Results of Kleinfelter Cemetery study revealed

Green Mayor Gerard Neugebauer presented University of Akron Professor Dr. Timothy Matney and Jerrad Lancaster with a silver coin for the city’s 25th anniversary.
Photo by: Eric Poston

When Green High School Students used several different tools to survey Kleinfelter Cemetery during the spring, they weren’t sure what they would find.

Months later, the results are in and the cemetery at the corner of Arlington and East Nimisila roads has at least 30 graves. The results came during the annual State of Historic Preservation, which highlighted several historical projects in the city.

University of Akron Professor Dr. Timothy Matney presented the findings, which were gathered by students last spring as part of a project in science teacher John Berry’s class. Matney said his interest is this project is that it studies what people can’t see, adding the cemetery is a fairly open space and it was a good area for students to do a project.

“John’s students collected a lot of data,” Matney said. “I was pleased with the results.”

Matney said the first step of the process was to conduct background research to determine the boundaries of the cemetery.

The students conducted an electrical resistance survey and collected 4,800 data points. The points were entered into a complicated software program, Matney said, which then helped him come to the conclusion that there are at least 30 graves, some of which are unmarked.

With these results, Matney wants to conduct further research, which could take place as early as next spring.

“When in doubt, collect more data,” Matney said.

Some of the future techniques could be taking more drone photos and conducting a magnetic field gradient survey.

Also during the meeting, Jerrad Lancaster, a senior lecturer in UA’s Department of Anthropology, presented about three-dimensional photogrammetric reconstructions. Lancaster, a Green High School graduate, has been using a drone to take photos of several historic structures in Green.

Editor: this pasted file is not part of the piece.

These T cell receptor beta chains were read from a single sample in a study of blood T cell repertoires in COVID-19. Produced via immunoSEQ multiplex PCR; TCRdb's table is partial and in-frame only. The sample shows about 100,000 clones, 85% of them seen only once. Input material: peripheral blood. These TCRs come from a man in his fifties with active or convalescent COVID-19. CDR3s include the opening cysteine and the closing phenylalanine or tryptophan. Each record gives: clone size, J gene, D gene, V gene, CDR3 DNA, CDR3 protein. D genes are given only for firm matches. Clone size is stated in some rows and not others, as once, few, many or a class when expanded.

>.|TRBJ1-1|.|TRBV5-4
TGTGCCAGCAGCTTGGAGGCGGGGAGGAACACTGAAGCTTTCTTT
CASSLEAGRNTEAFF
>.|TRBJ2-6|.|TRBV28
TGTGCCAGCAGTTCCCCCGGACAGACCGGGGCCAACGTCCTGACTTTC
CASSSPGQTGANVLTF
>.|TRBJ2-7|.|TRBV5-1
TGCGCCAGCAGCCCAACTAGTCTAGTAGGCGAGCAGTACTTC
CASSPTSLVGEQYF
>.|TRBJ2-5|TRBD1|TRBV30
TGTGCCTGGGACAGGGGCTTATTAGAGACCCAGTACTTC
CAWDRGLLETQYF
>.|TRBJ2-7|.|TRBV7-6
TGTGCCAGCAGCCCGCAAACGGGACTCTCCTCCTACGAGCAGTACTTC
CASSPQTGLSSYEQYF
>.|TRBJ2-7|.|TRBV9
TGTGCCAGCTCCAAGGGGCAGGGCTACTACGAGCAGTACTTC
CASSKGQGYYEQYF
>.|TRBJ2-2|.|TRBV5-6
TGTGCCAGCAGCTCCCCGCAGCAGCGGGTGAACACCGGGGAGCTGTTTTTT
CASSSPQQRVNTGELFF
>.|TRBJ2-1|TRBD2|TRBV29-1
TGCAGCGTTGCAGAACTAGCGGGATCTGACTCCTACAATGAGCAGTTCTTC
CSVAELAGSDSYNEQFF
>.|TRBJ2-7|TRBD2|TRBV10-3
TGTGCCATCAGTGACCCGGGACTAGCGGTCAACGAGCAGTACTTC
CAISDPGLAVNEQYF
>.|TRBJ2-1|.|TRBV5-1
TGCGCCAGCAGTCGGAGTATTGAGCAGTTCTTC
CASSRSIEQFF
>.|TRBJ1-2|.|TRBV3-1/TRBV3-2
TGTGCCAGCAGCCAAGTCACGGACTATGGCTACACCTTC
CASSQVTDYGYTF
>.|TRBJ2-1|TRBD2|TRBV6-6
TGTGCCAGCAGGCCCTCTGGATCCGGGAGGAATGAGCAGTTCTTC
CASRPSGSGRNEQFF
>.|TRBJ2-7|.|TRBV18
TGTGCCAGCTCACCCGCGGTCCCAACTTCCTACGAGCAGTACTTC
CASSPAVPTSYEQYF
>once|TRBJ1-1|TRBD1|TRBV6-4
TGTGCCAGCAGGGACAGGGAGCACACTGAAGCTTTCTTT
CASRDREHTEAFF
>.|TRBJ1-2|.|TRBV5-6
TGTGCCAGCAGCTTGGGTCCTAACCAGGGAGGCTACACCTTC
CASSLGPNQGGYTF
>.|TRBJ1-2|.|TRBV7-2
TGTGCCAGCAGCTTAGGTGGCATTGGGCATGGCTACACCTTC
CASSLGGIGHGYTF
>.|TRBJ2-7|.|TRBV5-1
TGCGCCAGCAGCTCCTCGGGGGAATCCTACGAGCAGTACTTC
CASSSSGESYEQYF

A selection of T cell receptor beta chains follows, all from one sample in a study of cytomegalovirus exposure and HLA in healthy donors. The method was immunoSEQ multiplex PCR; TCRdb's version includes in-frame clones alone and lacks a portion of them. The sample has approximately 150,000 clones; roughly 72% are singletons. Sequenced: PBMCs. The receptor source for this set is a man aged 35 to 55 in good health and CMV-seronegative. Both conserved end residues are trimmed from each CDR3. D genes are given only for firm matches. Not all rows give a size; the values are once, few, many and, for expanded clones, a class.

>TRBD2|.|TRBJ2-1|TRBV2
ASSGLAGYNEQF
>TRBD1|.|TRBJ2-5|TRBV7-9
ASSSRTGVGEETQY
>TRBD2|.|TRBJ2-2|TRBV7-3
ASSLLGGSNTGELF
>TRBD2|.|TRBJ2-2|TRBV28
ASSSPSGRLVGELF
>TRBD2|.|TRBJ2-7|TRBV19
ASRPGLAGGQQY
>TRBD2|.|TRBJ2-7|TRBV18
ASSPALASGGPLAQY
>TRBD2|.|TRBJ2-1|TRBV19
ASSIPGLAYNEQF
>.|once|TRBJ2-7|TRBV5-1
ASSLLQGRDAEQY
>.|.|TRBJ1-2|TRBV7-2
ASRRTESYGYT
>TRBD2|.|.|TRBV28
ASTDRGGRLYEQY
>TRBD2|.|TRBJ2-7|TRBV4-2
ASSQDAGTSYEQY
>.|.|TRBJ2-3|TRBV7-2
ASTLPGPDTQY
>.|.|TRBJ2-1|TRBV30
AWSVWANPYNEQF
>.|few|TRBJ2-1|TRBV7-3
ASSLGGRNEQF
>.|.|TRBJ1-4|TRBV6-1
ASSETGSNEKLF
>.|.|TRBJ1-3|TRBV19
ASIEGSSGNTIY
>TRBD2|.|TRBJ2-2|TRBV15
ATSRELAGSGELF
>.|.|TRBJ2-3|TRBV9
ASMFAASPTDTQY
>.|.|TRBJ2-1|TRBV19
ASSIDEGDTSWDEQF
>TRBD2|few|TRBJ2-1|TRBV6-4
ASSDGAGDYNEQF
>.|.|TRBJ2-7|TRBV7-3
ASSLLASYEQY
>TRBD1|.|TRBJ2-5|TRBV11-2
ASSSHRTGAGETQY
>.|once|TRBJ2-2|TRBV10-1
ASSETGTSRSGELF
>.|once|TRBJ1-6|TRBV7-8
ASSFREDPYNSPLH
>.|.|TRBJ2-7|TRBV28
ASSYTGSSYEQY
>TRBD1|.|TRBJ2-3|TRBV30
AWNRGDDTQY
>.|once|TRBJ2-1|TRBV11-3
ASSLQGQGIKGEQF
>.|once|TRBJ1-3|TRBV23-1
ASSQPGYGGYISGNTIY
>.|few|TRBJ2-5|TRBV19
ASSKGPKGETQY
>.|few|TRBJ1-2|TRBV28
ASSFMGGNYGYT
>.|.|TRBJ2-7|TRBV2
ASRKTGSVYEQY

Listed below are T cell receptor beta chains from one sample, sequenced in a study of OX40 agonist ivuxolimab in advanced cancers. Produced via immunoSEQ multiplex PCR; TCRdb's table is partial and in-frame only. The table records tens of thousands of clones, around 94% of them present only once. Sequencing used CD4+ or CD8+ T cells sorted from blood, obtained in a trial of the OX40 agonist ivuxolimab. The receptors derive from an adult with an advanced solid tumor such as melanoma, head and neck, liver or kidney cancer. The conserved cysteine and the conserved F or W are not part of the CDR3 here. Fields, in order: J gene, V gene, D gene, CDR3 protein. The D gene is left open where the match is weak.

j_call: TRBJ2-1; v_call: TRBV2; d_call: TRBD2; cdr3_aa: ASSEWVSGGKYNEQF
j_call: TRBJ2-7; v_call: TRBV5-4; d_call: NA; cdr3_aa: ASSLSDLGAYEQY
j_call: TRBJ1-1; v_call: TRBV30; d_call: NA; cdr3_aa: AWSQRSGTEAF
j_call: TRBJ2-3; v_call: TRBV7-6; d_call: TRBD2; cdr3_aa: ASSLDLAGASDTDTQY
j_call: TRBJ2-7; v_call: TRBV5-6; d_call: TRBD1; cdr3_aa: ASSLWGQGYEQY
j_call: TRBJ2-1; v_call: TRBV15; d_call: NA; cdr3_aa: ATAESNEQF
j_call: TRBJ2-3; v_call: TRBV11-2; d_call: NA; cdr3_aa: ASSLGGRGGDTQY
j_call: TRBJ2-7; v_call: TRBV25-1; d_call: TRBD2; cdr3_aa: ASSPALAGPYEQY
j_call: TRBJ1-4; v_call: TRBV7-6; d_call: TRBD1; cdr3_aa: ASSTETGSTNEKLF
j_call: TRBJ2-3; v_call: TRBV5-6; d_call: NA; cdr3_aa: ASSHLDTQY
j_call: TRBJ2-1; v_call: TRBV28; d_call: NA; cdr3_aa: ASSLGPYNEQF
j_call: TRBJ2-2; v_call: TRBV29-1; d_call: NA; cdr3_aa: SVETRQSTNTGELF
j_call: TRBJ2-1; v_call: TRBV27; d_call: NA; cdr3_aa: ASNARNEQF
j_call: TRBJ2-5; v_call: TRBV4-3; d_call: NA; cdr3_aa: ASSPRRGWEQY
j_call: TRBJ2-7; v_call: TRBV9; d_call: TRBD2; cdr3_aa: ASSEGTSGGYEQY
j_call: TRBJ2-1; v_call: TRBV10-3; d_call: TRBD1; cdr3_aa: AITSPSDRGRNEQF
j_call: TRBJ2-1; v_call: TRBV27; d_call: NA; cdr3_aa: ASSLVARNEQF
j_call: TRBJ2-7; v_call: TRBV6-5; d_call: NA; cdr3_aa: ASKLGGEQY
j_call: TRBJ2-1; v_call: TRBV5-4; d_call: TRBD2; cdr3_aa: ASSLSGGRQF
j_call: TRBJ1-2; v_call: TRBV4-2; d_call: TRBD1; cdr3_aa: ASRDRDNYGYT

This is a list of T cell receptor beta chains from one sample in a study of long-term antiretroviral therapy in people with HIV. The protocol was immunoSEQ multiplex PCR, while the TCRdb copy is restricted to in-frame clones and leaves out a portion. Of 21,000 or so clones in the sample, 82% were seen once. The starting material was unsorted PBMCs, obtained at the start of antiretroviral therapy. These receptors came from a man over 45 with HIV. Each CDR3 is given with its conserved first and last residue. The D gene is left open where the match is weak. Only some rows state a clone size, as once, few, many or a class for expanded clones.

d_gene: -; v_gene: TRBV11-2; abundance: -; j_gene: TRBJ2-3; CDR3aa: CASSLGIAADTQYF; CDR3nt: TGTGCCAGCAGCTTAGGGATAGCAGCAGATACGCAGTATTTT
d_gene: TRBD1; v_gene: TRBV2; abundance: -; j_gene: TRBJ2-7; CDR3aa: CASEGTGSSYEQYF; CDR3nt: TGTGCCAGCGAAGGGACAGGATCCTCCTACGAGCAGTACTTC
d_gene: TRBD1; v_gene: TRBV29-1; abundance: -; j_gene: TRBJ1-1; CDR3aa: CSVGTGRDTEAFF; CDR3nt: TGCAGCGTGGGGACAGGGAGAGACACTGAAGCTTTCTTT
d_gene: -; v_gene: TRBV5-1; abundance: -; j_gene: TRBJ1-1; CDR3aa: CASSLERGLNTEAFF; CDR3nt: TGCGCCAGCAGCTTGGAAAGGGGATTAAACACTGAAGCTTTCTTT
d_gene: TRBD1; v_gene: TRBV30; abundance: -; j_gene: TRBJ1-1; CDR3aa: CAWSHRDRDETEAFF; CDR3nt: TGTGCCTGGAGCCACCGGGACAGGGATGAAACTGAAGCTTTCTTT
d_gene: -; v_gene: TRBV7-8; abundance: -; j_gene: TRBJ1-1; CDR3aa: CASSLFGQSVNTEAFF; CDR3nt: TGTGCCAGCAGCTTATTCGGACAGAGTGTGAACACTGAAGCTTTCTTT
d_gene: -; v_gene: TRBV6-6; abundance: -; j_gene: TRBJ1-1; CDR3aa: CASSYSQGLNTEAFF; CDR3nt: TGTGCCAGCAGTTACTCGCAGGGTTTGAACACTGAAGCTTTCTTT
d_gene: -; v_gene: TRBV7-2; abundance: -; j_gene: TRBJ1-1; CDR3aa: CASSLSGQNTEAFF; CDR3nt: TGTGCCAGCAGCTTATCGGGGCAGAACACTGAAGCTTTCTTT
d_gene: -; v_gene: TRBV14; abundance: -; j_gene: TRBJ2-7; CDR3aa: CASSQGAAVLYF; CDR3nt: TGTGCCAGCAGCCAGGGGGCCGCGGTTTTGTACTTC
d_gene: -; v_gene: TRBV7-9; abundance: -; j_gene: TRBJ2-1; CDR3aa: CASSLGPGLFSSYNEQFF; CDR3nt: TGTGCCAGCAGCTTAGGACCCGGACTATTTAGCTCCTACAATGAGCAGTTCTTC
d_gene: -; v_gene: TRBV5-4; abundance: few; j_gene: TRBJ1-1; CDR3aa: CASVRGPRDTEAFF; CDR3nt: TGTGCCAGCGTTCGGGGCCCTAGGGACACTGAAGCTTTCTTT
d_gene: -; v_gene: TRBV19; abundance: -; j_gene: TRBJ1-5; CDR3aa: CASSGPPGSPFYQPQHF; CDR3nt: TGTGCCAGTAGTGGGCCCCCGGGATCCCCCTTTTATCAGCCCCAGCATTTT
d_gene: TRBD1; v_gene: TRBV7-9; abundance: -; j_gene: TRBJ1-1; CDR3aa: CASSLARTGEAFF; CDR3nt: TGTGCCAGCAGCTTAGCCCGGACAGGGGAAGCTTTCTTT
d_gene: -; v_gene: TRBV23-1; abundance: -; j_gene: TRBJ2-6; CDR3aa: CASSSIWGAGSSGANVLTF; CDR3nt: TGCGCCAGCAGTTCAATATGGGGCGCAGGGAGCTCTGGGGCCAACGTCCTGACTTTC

One of the structures he took photos of was the Lichtenwalter Schoolhouse in Boettler Park, which was destroyed by arson. He used a drone and took 167 photos from different sides and angles.

“Wouldn’t it be nice to put together the building prior to the arson,” Lancaster said.

Lancaster also reached out to the public asking for photos of the schoolhouse, in which he collected 37. He took all the photos and put them into Sketchfab, a program used to create 3-D models. It took Lancaster 16 tries, but he finally got a model he was pleased with.

“Overall, it is a fantastic model for something that doesn’t exist,” Lancaster said.

Lancaster also took drone footage of the Kleinfelter Cemetery and the Franks Farm, which is on Graybill Road. Future plans include taking photos of the Hartong Farmhouse.

Green Mayor Gerard Neugebauer also gave an update on the East Liberty Schoolhouse and the Lichtenwalter Schoolhouse. Neugebauer said the city is still looking for a buyer for the East Liberty Schoolhouse. Plans are moving forward to rebuild the Lichtenwalter Schoolhouse with an option to add a restroom to the building being considered. The city hopes to possibly use the Lichtenwalter Schoolhouse for events once it is rebuilt.

The city also accepted two checks from the Green Lions Club. The first was in the amount of $20,000 for furniture for the Lichtenwalter Schoolhouse and a second for $10,000 for the Green veteran’s honor roll board.


This story was also published in The Suburbanite.